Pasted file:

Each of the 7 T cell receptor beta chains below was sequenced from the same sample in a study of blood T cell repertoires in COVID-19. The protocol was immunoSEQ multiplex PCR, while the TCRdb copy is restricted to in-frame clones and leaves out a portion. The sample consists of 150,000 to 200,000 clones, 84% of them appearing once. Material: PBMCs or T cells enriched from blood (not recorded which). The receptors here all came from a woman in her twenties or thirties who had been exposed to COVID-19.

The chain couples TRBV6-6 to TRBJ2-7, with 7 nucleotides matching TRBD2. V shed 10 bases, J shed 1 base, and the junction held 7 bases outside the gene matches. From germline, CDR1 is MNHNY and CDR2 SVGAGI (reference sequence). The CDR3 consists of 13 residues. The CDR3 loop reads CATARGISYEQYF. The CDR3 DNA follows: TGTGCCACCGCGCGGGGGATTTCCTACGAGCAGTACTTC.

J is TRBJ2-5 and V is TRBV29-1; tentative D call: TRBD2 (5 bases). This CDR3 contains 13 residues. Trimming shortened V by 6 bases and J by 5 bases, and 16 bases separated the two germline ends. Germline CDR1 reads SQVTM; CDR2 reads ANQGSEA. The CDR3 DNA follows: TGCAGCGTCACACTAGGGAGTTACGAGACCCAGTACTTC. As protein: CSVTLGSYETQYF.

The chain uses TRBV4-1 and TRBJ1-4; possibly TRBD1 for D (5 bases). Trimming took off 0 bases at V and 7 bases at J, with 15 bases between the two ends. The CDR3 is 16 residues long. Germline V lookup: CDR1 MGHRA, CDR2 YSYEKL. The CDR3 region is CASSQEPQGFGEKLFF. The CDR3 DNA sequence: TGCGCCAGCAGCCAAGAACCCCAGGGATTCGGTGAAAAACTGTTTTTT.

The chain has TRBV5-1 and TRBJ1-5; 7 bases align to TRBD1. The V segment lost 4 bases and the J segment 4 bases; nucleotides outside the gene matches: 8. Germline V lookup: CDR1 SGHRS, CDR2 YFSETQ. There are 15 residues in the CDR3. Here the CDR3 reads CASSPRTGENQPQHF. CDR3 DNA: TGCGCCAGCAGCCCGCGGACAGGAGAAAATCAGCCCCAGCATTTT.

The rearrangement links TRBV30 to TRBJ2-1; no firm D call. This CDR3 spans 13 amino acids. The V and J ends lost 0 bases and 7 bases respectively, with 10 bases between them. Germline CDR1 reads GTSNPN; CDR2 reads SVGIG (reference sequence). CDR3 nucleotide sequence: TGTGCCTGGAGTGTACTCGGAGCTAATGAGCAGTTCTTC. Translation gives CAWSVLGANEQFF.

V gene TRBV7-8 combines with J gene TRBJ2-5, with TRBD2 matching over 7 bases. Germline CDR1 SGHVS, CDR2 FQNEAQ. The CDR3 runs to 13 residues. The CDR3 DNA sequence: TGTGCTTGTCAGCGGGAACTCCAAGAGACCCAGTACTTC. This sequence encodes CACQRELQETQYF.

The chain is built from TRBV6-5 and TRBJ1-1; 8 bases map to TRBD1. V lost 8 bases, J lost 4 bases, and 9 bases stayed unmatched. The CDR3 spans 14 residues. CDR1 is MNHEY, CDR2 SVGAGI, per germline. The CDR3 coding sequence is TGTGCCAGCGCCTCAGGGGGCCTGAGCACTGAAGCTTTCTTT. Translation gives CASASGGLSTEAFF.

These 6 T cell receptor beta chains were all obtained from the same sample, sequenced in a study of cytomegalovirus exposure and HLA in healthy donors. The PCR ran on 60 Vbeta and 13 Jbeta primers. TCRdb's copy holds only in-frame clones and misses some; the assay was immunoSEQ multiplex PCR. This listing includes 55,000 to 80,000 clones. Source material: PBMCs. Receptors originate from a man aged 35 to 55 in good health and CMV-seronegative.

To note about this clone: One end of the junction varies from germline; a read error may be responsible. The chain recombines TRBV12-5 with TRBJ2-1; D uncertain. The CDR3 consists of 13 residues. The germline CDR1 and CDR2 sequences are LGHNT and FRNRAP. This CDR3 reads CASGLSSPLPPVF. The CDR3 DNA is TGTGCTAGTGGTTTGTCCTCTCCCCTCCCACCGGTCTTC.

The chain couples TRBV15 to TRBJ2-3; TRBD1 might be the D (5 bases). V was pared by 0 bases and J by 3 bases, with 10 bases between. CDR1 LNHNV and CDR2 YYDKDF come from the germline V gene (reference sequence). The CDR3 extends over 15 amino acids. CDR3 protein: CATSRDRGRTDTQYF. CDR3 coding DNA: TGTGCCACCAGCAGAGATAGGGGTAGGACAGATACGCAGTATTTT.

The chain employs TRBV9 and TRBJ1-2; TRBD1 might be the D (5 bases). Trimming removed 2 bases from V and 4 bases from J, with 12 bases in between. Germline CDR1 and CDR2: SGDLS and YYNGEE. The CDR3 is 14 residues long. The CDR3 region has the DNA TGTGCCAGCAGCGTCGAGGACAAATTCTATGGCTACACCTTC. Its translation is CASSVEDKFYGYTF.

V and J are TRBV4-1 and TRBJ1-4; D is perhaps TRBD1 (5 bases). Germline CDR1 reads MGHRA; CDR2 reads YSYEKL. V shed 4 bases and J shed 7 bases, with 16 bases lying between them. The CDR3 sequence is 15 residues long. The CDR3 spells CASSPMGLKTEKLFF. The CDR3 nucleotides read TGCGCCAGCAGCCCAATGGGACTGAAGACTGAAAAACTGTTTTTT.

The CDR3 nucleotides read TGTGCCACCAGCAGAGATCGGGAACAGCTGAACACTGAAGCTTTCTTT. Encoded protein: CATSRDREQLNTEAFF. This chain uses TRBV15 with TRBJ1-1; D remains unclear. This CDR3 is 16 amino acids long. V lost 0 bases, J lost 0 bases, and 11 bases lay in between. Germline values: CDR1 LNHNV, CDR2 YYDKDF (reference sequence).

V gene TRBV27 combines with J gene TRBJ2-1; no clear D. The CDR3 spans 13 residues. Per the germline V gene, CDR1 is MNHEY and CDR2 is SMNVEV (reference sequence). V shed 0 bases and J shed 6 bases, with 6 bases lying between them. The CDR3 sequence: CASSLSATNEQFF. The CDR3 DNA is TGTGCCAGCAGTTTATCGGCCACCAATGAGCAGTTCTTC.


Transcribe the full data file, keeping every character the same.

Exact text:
Each of the 7 T cell receptor beta chains below was sequenced from the same sample in a study of blood T cell repertoires in COVID-19. The protocol was immunoSEQ multiplex PCR, while the TCRdb copy is restricted to in-frame clones and leaves out a portion. The sample consists of 150,000 to 200,000 clones, 84% of them appearing once. Material: PBMCs or T cells enriched from blood (not recorded which). The receptors here all came from a woman in her twenties or thirties who had been exposed to COVID-19.

The chain couples TRBV6-6 to TRBJ2-7, with 7 nucleotides matching TRBD2. V shed 10 bases, J shed 1 base, and the junction held 7 bases outside the gene matches. From germline, CDR1 is MNHNY and CDR2 SVGAGI (reference sequence). The CDR3 consists of 13 residues. The CDR3 loop reads CATARGISYEQYF. The CDR3 DNA follows: TGTGCCACCGCGCGGGGGATTTCCTACGAGCAGTACTTC.

J is TRBJ2-5 and V is TRBV29-1; tentative D call: TRBD2 (5 bases). This CDR3 contains 13 residues. Trimming shortened V by 6 bases and J by 5 bases, and 16 bases separated the two germline ends. Germline CDR1 reads SQVTM; CDR2 reads ANQGSEA. The CDR3 DNA follows: TGCAGCGTCACACTAGGGAGTTACGAGACCCAGTACTTC. As protein: CSVTLGSYETQYF.

The chain uses TRBV4-1 and TRBJ1-4; possibly TRBD1 for D (5 bases). Trimming took off 0 bases at V and 7 bases at J, with 15 bases between the two ends. The CDR3 is 16 residues long. Germline V lookup: CDR1 MGHRA, CDR2 YSYEKL. The CDR3 region is CASSQEPQGFGEKLFF. The CDR3 DNA sequence: TGCGCCAGCAGCCAAGAACCCCAGGGATTCGGTGAAAAACTGTTTTTT.

The chain has TRBV5-1 and TRBJ1-5; 7 bases align to TRBD1. The V segment lost 4 bases and the J segment 4 bases; nucleotides outside the gene matches: 8. Germline V lookup: CDR1 SGHRS, CDR2 YFSETQ. There are 15 residues in the CDR3. Here the CDR3 reads CASSPRTGENQPQHF. CDR3 DNA: TGCGCCAGCAGCCCGCGGACAGGAGAAAATCAGCCCCAGCATTTT.

The rearrangement links TRBV30 to TRBJ2-1; no firm D call. This CDR3 spans 13 amino acids. The V and J ends lost 0 bases and 7 bases respectively, with 10 bases between them. Germline CDR1 reads GTSNPN; CDR2 reads SVGIG (reference sequence). CDR3 nucleotide sequence: TGTGCCTGGAGTGTACTCGGAGCTAATGAGCAGTTCTTC. Translation gives CAWSVLGANEQFF.

V gene TRBV7-8 combines with J gene TRBJ2-5, with TRBD2 matching over 7 bases. Germline CDR1 SGHVS, CDR2 FQNEAQ. The CDR3 runs to 13 residues. The CDR3 DNA sequence: TGTGCTTGTCAGCGGGAACTCCAAGAGACCCAGTACTTC. This sequence encodes CACQRELQETQYF.

The chain is built from TRBV6-5 and TRBJ1-1; 8 bases map to TRBD1. V lost 8 bases, J lost 4 bases, and 9 bases stayed unmatched. The CDR3 spans 14 residues. CDR1 is MNHEY, CDR2 SVGAGI, per germline. The CDR3 coding sequence is TGTGCCAGCGCCTCAGGGGGCCTGAGCACTGAAGCTTTCTTT. Translation gives CASASGGLSTEAFF.

These 6 T cell receptor beta chains were all obtained from the same sample, sequenced in a study of cytomegalovirus exposure and HLA in healthy donors. The PCR ran on 60 Vbeta and 13 Jbeta primers. TCRdb's copy holds only in-frame clones and misses some; the assay was immunoSEQ multiplex PCR. This listing includes 55,000 to 80,000 clones. Source material: PBMCs. Receptors originate from a man aged 35 to 55 in good health and CMV-seronegative.

To note about this clone: One end of the junction varies from germline; a read error may be responsible. The chain recombines TRBV12-5 with TRBJ2-1; D uncertain. The CDR3 consists of 13 residues. The germline CDR1 and CDR2 sequences are LGHNT and FRNRAP. This CDR3 reads CASGLSSPLPPVF. The CDR3 DNA is TGTGCTAGTGGTTTGTCCTCTCCCCTCCCACCGGTCTTC.

The chain couples TRBV15 to TRBJ2-3; TRBD1 might be the D (5 bases). V was pared by 0 bases and J by 3 bases, with 10 bases between. CDR1 LNHNV and CDR2 YYDKDF come from the germline V gene (reference sequence). The CDR3 extends over 15 amino acids. CDR3 protein: CATSRDRGRTDTQYF. CDR3 coding DNA: TGTGCCACCAGCAGAGATAGGGGTAGGACAGATACGCAGTATTTT.

The chain employs TRBV9 and TRBJ1-2; TRBD1 might be the D (5 bases). Trimming removed 2 bases from V and 4 bases from J, with 12 bases in between. Germline CDR1 and CDR2: SGDLS and YYNGEE. The CDR3 is 14 residues long. The CDR3 region has the DNA TGTGCCAGCAGCGTCGAGGACAAATTCTATGGCTACACCTTC. Its translation is CASSVEDKFYGYTF.

V and J are TRBV4-1 and TRBJ1-4; D is perhaps TRBD1 (5 bases). Germline CDR1 reads MGHRA; CDR2 reads YSYEKL. V shed 4 bases and J shed 7 bases, with 16 bases lying between them. The CDR3 sequence is 15 residues long. The CDR3 spells CASSPMGLKTEKLFF. The CDR3 nucleotides read TGCGCCAGCAGCCCAATGGGACTGAAGACTGAAAAACTGTTTTTT.

The CDR3 nucleotides read TGTGCCACCAGCAGAGATCGGGAACAGCTGAACACTGAAGCTTTCTTT. Encoded protein: CATSRDREQLNTEAFF. This chain uses TRBV15 with TRBJ1-1; D remains unclear. This CDR3 is 16 amino acids long. V lost 0 bases, J lost 0 bases, and 11 bases lay in between. Germline values: CDR1 LNHNV, CDR2 YYDKDF (reference sequence).

V gene TRBV27 combines with J gene TRBJ2-1; no clear D. The CDR3 spans 13 residues. Per the germline V gene, CDR1 is MNHEY and CDR2 is SMNVEV (reference sequence). V shed 0 bases and J shed 6 bases, with 6 bases lying between them. The CDR3 sequence: CASSLSATNEQFF. The CDR3 DNA is TGTGCCAGCAGTTTATCGGCCACCAATGAGCAGTTCTTC.